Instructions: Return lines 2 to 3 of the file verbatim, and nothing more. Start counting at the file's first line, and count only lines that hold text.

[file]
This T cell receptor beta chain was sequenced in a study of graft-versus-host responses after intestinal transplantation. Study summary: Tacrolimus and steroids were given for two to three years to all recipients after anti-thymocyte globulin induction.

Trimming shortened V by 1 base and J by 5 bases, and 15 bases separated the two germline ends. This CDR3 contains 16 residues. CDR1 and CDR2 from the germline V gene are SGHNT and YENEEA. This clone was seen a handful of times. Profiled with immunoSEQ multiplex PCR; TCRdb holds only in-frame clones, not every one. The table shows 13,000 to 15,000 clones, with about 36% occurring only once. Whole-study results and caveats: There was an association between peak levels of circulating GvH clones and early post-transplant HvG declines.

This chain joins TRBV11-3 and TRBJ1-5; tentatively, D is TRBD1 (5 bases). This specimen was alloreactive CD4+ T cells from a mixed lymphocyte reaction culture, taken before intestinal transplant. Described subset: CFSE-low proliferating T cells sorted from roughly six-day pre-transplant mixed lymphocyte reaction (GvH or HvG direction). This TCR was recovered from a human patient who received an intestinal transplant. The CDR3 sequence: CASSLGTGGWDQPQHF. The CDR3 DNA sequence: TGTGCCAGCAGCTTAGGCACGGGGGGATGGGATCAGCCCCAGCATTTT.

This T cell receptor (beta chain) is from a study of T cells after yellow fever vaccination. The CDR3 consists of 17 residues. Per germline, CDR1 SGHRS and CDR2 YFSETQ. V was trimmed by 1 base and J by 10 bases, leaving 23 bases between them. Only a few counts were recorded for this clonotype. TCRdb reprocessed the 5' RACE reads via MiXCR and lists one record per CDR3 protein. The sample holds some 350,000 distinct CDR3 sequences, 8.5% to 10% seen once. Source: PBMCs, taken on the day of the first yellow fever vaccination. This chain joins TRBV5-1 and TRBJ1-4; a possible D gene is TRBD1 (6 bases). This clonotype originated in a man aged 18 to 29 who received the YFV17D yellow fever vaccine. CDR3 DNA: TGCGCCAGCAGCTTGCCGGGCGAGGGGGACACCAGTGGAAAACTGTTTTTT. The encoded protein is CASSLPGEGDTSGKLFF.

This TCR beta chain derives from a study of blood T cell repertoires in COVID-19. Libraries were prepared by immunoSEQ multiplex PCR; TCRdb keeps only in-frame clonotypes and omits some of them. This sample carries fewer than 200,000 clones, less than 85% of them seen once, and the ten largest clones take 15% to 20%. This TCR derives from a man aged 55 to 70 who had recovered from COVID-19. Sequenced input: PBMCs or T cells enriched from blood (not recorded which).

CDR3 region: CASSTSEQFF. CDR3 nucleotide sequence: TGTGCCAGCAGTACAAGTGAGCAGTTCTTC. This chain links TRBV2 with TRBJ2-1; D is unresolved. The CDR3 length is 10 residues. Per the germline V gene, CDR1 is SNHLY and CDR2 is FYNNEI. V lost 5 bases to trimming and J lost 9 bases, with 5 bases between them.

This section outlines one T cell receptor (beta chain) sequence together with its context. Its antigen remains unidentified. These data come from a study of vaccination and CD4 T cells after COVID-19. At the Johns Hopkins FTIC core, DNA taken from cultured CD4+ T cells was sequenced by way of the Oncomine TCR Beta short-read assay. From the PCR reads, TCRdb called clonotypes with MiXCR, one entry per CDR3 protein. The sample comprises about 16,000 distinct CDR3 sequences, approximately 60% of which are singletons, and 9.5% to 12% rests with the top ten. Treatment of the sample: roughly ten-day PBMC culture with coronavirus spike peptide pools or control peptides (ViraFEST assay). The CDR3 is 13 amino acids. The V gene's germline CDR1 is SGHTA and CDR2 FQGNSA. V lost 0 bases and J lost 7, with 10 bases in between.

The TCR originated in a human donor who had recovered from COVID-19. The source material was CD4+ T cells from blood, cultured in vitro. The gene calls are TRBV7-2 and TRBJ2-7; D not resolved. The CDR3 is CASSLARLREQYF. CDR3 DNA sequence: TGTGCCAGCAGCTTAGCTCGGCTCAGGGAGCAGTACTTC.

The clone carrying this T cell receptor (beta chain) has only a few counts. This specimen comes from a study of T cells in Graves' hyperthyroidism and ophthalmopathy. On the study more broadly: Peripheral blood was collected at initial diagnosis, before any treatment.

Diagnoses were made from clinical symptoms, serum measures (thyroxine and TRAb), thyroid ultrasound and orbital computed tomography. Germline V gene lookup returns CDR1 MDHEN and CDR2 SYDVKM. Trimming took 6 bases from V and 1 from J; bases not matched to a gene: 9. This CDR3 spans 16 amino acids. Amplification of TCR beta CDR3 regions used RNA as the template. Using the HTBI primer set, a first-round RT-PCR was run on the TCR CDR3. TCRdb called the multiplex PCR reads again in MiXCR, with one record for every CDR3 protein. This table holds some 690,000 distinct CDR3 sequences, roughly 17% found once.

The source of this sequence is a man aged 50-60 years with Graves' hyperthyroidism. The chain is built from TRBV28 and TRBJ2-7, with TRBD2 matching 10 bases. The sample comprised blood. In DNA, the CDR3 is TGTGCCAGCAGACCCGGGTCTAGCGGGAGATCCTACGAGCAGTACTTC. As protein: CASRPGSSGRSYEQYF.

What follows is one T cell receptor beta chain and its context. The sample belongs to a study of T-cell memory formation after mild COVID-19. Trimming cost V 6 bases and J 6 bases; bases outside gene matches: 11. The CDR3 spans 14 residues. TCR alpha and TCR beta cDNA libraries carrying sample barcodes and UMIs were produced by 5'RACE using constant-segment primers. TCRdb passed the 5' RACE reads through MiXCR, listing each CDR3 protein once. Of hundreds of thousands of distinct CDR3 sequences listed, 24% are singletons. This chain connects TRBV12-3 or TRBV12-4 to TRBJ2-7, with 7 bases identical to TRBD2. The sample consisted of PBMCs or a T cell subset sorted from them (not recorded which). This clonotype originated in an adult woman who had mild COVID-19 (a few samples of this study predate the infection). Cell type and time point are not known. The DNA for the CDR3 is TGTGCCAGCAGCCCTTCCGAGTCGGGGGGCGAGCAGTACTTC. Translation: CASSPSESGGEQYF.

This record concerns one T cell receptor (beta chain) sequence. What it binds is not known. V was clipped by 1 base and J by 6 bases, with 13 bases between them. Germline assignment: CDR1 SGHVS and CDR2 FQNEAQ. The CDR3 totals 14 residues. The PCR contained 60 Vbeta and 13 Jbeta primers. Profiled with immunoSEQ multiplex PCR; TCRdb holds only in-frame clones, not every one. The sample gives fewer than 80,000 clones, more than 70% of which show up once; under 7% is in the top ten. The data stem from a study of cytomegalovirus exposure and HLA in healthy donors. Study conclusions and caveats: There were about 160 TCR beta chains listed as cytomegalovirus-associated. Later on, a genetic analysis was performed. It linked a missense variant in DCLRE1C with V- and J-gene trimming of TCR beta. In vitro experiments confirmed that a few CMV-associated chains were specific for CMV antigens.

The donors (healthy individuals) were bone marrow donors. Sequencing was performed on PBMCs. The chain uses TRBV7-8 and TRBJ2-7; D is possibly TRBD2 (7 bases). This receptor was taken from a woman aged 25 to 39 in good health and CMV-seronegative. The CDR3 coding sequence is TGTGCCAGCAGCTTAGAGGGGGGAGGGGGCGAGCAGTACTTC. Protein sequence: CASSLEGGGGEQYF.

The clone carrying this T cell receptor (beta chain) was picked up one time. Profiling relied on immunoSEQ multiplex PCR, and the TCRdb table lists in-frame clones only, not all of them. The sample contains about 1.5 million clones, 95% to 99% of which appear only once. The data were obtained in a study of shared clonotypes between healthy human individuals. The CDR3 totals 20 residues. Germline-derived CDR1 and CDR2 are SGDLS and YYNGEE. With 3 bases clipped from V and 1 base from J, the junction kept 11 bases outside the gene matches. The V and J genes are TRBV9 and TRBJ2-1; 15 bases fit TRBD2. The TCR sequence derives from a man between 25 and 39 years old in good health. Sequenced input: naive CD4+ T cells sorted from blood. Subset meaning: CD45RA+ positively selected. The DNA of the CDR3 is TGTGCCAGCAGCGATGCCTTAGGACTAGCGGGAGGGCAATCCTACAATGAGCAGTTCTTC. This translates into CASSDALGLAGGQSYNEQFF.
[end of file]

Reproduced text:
Trimming shortened V by 1 base and J by 5 bases, and 15 bases separated the two germline ends. This CDR3 contains 16 residues. CDR1 and CDR2 from the germline V gene are SGHNT and YENEEA. This clone was seen a handful of times. Profiled with immunoSEQ multiplex PCR; TCRdb holds only in-frame clones, not every one. The table shows 13,000 to 15,000 clones, with about 36% occurring only once. Whole-study results and caveats: There was an association between peak levels of circulating GvH clones and early post-transplant HvG declines.

This chain joins TRBV11-3 and TRBJ1-5; tentatively, D is TRBD1 (5 bases). This specimen was alloreactive CD4+ T cells from a mixed lymphocyte reaction culture, taken before intestinal transplant. Described subset: CFSE-low proliferating T cells sorted from roughly six-day pre-transplant mixed lymphocyte reaction (GvH or HvG direction). This TCR was recovered from a human patient who received an intestinal transplant. The CDR3 sequence: CASSLGTGGWDQPQHF. The CDR3 DNA sequence: TGTGCCAGCAGCTTAGGCACGGGGGGATGGGATCAGCCCCAGCATTTT.